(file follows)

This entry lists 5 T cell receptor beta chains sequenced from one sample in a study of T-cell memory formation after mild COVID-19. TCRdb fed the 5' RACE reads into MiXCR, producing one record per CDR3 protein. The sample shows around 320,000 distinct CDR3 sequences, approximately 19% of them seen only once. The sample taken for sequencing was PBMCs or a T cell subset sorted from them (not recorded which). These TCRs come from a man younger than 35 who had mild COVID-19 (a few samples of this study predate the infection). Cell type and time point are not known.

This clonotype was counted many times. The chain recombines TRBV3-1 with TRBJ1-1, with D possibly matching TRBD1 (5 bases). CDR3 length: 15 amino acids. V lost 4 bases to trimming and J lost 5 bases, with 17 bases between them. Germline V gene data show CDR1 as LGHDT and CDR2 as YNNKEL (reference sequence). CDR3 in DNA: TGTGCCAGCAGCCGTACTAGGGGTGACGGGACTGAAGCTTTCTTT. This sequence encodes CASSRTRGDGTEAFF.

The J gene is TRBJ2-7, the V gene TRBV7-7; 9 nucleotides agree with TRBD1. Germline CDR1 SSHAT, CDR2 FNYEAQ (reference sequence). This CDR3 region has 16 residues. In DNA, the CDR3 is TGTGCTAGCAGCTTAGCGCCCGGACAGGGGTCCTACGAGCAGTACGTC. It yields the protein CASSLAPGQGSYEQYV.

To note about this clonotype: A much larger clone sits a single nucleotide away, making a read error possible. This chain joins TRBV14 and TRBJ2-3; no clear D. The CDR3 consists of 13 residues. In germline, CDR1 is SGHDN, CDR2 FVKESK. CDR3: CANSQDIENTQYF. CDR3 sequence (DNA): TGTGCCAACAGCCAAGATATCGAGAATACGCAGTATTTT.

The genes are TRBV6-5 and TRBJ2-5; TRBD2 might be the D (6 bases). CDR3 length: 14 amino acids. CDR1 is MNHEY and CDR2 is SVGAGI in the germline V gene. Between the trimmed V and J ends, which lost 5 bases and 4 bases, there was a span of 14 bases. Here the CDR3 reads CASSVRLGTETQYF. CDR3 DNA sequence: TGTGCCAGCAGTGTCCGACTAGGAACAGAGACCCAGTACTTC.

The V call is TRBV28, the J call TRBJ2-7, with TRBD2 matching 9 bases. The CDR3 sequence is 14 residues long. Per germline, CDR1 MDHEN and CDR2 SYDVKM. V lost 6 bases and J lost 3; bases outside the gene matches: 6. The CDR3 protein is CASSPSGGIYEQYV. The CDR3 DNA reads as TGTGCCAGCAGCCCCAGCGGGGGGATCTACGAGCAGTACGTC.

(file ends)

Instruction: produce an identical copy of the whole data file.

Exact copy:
This entry lists 5 T cell receptor beta chains sequenced from one sample in a study of T-cell memory formation after mild COVID-19. TCRdb fed the 5' RACE reads into MiXCR, producing one record per CDR3 protein. The sample shows around 320,000 distinct CDR3 sequences, approximately 19% of them seen only once. The sample taken for sequencing was PBMCs or a T cell subset sorted from them (not recorded which). These TCRs come from a man younger than 35 who had mild COVID-19 (a few samples of this study predate the infection). Cell type and time point are not known.

This clonotype was counted many times. The chain recombines TRBV3-1 with TRBJ1-1, with D possibly matching TRBD1 (5 bases). CDR3 length: 15 amino acids. V lost 4 bases to trimming and J lost 5 bases, with 17 bases between them. Germline V gene data show CDR1 as LGHDT and CDR2 as YNNKEL (reference sequence). CDR3 in DNA: TGTGCCAGCAGCCGTACTAGGGGTGACGGGACTGAAGCTTTCTTT. This sequence encodes CASSRTRGDGTEAFF.

The J gene is TRBJ2-7, the V gene TRBV7-7; 9 nucleotides agree with TRBD1. Germline CDR1 SSHAT, CDR2 FNYEAQ (reference sequence). This CDR3 region has 16 residues. In DNA, the CDR3 is TGTGCTAGCAGCTTAGCGCCCGGACAGGGGTCCTACGAGCAGTACGTC. It yields the protein CASSLAPGQGSYEQYV.

To note about this clonotype: A much larger clone sits a single nucleotide away, making a read error possible. This chain joins TRBV14 and TRBJ2-3; no clear D. The CDR3 consists of 13 residues. In germline, CDR1 is SGHDN, CDR2 FVKESK. CDR3: CANSQDIENTQYF. CDR3 sequence (DNA): TGTGCCAACAGCCAAGATATCGAGAATACGCAGTATTTT.

The genes are TRBV6-5 and TRBJ2-5; TRBD2 might be the D (6 bases). CDR3 length: 14 amino acids. CDR1 is MNHEY and CDR2 is SVGAGI in the germline V gene. Between the trimmed V and J ends, which lost 5 bases and 4 bases, there was a span of 14 bases. Here the CDR3 reads CASSVRLGTETQYF. CDR3 DNA sequence: TGTGCCAGCAGTGTCCGACTAGGAACAGAGACCCAGTACTTC.

The V call is TRBV28, the J call TRBJ2-7, with TRBD2 matching 9 bases. The CDR3 sequence is 14 residues long. Per germline, CDR1 MDHEN and CDR2 SYDVKM. V lost 6 bases and J lost 3; bases outside the gene matches: 6. The CDR3 protein is CASSPSGGIYEQYV. The CDR3 DNA reads as TGTGCCAGCAGCCCCAGCGGGGGGATCTACGAGCAGTACGTC.